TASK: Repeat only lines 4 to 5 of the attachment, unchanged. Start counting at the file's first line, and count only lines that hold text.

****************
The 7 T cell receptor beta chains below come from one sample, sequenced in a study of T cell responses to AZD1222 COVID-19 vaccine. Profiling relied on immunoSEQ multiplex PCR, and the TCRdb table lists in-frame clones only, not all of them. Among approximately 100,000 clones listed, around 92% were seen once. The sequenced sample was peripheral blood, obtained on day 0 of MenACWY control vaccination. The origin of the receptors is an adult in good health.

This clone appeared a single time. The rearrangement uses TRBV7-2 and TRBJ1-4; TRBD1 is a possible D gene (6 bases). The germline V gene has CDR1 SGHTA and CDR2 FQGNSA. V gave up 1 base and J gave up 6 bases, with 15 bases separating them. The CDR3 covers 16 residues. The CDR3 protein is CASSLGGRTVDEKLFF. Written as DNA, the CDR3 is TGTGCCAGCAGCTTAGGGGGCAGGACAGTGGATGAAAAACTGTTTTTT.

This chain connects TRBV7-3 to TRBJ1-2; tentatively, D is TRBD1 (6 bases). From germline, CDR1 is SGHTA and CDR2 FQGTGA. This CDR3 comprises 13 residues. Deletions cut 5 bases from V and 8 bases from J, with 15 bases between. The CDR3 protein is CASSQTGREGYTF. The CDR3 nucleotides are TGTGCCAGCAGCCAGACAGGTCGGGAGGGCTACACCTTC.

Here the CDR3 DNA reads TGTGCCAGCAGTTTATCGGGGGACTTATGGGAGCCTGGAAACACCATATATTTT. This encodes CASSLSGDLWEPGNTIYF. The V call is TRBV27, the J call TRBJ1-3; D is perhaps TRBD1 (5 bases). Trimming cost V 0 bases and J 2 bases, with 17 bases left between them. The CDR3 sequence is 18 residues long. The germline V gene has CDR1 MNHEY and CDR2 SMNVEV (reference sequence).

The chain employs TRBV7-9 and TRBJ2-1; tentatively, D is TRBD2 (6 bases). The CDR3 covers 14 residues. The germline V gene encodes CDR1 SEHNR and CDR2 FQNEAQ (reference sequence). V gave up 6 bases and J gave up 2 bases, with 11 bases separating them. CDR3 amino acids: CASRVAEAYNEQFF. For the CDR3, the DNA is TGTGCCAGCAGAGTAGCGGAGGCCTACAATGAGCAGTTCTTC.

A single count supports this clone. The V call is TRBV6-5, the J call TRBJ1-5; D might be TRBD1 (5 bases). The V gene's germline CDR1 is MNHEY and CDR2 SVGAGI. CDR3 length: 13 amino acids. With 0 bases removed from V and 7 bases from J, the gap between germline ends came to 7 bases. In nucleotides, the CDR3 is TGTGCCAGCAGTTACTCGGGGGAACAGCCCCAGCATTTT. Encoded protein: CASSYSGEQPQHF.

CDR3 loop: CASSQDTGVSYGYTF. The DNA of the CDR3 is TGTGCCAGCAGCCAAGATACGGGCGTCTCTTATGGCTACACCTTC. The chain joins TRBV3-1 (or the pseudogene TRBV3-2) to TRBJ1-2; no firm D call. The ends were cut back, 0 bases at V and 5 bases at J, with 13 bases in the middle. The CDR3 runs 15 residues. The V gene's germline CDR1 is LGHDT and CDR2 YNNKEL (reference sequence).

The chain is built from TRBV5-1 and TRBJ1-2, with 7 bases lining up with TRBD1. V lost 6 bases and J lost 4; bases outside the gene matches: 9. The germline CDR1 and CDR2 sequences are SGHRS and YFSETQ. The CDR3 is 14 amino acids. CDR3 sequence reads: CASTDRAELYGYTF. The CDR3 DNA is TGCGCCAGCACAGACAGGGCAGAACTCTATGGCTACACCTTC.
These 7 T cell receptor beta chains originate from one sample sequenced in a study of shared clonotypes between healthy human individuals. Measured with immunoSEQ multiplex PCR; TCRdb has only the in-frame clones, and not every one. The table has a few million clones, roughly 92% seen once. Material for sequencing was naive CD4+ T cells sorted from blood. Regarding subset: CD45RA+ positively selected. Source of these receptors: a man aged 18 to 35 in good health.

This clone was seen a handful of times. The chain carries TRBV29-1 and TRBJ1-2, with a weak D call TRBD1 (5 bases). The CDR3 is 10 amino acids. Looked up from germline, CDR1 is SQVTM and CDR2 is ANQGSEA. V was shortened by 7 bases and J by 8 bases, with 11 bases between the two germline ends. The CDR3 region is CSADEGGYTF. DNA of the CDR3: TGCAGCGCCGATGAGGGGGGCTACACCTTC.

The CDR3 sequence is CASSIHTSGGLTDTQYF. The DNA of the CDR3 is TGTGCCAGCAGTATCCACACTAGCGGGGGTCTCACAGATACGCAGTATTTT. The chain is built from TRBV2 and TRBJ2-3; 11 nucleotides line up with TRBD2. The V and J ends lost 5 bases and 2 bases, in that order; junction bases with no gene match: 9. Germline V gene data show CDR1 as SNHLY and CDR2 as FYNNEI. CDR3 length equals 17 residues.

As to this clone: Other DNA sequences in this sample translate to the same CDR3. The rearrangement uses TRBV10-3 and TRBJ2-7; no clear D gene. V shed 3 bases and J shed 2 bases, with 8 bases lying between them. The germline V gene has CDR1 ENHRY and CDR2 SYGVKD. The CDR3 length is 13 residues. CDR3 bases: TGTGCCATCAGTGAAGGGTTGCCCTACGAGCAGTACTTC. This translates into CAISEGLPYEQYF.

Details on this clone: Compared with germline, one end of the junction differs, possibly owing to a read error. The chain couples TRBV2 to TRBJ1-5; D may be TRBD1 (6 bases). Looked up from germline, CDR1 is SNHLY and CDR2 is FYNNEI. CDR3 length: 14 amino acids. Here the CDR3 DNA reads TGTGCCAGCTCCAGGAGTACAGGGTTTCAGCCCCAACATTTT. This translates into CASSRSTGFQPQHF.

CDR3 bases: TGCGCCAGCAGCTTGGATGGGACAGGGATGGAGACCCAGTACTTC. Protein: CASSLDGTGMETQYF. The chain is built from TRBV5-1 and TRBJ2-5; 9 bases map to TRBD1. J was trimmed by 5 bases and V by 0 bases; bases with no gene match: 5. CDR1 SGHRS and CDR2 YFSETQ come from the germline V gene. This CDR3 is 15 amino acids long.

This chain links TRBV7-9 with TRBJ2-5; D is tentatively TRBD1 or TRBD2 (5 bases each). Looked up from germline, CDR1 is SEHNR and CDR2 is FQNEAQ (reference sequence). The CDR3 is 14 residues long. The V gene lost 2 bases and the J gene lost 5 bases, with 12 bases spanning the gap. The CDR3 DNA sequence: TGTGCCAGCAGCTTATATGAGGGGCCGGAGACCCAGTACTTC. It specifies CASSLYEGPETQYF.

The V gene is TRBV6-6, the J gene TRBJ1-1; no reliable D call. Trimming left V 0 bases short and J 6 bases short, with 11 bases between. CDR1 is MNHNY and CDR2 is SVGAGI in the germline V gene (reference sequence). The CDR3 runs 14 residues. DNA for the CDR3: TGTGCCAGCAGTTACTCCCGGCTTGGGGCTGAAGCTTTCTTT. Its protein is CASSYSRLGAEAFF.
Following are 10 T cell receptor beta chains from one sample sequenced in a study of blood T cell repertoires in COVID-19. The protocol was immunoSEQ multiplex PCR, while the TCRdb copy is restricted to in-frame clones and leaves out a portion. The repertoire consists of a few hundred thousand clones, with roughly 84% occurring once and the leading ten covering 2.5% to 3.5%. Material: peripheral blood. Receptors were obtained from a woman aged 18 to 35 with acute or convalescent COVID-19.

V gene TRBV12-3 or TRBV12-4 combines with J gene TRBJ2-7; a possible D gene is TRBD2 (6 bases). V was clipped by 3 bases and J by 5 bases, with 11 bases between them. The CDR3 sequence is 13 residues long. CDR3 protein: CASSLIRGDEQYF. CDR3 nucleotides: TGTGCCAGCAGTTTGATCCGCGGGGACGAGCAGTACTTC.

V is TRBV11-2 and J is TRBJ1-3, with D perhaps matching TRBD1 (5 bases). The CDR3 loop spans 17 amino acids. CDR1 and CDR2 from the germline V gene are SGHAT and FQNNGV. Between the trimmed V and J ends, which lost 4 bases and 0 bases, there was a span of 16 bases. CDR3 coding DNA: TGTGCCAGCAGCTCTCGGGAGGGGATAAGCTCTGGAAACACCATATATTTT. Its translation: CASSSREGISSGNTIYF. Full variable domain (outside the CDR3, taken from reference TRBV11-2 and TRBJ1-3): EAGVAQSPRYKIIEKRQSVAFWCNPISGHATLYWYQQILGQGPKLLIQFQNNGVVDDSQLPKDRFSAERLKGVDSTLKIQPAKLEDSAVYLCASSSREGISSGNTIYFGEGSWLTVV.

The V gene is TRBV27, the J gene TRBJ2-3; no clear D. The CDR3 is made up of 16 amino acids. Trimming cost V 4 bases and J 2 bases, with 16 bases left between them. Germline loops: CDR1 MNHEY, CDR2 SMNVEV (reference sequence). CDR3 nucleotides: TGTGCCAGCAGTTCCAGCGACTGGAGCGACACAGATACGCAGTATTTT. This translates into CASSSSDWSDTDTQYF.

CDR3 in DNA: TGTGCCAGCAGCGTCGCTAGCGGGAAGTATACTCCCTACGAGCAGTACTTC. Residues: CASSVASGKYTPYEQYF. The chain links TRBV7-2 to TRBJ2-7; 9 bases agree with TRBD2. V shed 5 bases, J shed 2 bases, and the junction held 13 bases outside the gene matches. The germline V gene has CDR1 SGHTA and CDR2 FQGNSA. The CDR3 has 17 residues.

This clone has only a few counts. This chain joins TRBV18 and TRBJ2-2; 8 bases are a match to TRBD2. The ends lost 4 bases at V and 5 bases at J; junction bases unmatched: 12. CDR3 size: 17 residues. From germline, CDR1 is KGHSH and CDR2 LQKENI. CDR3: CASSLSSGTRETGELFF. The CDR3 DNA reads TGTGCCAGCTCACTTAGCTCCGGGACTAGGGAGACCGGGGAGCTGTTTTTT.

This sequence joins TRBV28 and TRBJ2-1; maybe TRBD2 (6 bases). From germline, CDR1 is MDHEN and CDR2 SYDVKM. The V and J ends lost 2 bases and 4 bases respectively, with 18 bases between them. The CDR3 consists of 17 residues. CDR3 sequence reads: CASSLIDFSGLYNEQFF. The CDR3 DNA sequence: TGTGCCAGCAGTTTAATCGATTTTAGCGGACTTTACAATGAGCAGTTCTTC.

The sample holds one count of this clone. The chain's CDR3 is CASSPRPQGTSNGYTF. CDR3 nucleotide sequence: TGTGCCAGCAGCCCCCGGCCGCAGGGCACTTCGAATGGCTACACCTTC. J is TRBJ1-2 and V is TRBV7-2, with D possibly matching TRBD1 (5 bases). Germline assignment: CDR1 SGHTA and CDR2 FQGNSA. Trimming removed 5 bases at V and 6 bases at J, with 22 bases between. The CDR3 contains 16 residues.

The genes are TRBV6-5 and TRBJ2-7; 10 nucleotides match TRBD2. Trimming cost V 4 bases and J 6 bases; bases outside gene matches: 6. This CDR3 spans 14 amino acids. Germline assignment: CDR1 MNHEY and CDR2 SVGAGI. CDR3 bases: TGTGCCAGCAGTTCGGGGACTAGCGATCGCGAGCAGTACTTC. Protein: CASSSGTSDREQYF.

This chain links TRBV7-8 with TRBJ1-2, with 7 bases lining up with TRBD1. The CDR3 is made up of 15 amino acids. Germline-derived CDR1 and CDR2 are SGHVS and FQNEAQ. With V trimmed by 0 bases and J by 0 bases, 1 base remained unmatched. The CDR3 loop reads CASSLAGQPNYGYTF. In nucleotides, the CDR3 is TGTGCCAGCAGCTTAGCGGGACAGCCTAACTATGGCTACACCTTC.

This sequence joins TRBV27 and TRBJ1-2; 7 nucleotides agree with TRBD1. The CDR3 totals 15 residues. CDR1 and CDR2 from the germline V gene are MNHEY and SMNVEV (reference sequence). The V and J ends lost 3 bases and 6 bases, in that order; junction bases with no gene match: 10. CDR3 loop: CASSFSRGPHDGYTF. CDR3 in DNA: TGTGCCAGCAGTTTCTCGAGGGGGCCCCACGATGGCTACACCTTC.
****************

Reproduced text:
Here the CDR3 DNA reads TGTGCCAGCAGTTTATCGGGGGACTTATGGGAGCCTGGAAACACCATATATTTT. This encodes CASSLSGDLWEPGNTIYF. The V call is TRBV27, the J call TRBJ1-3; D is perhaps TRBD1 (5 bases). Trimming cost V 0 bases and J 2 bases, with 17 bases left between them. The CDR3 sequence is 18 residues long. The germline V gene has CDR1 MNHEY and CDR2 SMNVEV (reference sequence).

The chain employs TRBV7-9 and TRBJ2-1; tentatively, D is TRBD2 (6 bases). The CDR3 covers 14 residues. The germline V gene encodes CDR1 SEHNR and CDR2 FQNEAQ (reference sequence). V gave up 6 bases and J gave up 2 bases, with 11 bases separating them. CDR3 amino acids: CASRVAEAYNEQFF. For the CDR3, the DNA is TGTGCCAGCAGAGTAGCGGAGGCCTACAATGAGCAGTTCTTC.